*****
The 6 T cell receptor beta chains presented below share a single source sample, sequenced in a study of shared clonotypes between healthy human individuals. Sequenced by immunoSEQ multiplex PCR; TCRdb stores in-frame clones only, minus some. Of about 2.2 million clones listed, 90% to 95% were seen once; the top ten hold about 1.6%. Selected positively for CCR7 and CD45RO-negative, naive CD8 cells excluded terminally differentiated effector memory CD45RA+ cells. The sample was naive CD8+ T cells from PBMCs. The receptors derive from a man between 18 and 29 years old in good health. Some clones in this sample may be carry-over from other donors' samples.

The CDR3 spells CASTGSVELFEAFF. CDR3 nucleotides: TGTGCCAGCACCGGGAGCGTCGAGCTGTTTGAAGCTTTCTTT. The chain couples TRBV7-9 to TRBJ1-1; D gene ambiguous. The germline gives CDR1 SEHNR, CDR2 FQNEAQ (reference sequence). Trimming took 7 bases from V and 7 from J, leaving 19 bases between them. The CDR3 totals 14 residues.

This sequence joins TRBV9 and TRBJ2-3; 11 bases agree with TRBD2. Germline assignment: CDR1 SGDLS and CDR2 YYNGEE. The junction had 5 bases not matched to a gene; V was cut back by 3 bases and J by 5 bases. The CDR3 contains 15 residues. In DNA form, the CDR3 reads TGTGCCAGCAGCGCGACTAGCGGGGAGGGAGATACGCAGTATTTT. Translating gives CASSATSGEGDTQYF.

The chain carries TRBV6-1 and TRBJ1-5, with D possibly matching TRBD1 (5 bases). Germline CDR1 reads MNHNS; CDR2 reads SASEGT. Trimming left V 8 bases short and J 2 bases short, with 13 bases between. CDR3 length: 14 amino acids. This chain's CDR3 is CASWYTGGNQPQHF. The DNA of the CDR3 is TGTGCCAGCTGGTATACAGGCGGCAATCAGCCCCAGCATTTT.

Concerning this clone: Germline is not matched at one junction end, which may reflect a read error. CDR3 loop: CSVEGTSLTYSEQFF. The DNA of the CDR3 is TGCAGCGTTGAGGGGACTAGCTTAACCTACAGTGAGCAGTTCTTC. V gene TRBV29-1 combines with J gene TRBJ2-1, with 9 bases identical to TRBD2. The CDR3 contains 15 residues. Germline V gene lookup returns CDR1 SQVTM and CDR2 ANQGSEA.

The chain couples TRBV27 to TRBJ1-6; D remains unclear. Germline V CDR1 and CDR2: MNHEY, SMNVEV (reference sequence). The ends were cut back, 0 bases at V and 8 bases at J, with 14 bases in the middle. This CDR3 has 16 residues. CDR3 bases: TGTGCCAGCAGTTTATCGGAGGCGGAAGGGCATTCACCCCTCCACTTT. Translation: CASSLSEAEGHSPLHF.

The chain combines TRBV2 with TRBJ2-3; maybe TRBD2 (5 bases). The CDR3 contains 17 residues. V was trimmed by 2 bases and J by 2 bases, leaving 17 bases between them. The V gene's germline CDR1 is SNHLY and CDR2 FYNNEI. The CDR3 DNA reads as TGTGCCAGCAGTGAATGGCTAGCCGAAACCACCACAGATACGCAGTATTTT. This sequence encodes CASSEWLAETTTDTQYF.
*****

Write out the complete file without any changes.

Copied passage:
The 6 T cell receptor beta chains presented below share a single source sample, sequenced in a study of shared clonotypes between healthy human individuals. Sequenced by immunoSEQ multiplex PCR; TCRdb stores in-frame clones only, minus some. Of about 2.2 million clones listed, 90% to 95% were seen once; the top ten hold about 1.6%. Selected positively for CCR7 and CD45RO-negative, naive CD8 cells excluded terminally differentiated effector memory CD45RA+ cells. The sample was naive CD8+ T cells from PBMCs. The receptors derive from a man between 18 and 29 years old in good health. Some clones in this sample may be carry-over from other donors' samples.

The CDR3 spells CASTGSVELFEAFF. CDR3 nucleotides: TGTGCCAGCACCGGGAGCGTCGAGCTGTTTGAAGCTTTCTTT. The chain couples TRBV7-9 to TRBJ1-1; D gene ambiguous. The germline gives CDR1 SEHNR, CDR2 FQNEAQ (reference sequence). Trimming took 7 bases from V and 7 from J, leaving 19 bases between them. The CDR3 totals 14 residues.

This sequence joins TRBV9 and TRBJ2-3; 11 bases agree with TRBD2. Germline assignment: CDR1 SGDLS and CDR2 YYNGEE. The junction had 5 bases not matched to a gene; V was cut back by 3 bases and J by 5 bases. The CDR3 contains 15 residues. In DNA form, the CDR3 reads TGTGCCAGCAGCGCGACTAGCGGGGAGGGAGATACGCAGTATTTT. Translating gives CASSATSGEGDTQYF.

The chain carries TRBV6-1 and TRBJ1-5, with D possibly matching TRBD1 (5 bases). Germline CDR1 reads MNHNS; CDR2 reads SASEGT. Trimming left V 8 bases short and J 2 bases short, with 13 bases between. CDR3 length: 14 amino acids. This chain's CDR3 is CASWYTGGNQPQHF. The DNA of the CDR3 is TGTGCCAGCTGGTATACAGGCGGCAATCAGCCCCAGCATTTT.

Concerning this clone: Germline is not matched at one junction end, which may reflect a read error. CDR3 loop: CSVEGTSLTYSEQFF. The DNA of the CDR3 is TGCAGCGTTGAGGGGACTAGCTTAACCTACAGTGAGCAGTTCTTC. V gene TRBV29-1 combines with J gene TRBJ2-1, with 9 bases identical to TRBD2. The CDR3 contains 15 residues. Germline V gene lookup returns CDR1 SQVTM and CDR2 ANQGSEA.

The chain couples TRBV27 to TRBJ1-6; D remains unclear. Germline V CDR1 and CDR2: MNHEY, SMNVEV (reference sequence). The ends were cut back, 0 bases at V and 8 bases at J, with 14 bases in the middle. This CDR3 has 16 residues. CDR3 bases: TGTGCCAGCAGTTTATCGGAGGCGGAAGGGCATTCACCCCTCCACTTT. Translation: CASSLSEAEGHSPLHF.

The chain combines TRBV2 with TRBJ2-3; maybe TRBD2 (5 bases). The CDR3 contains 17 residues. V was trimmed by 2 bases and J by 2 bases, leaving 17 bases between them. The V gene's germline CDR1 is SNHLY and CDR2 FYNNEI. The CDR3 DNA reads as TGTGCCAGCAGTGAATGGCTAGCCGAAACCACCACAGATACGCAGTATTTT. This sequence encodes CASSEWLAETTTDTQYF.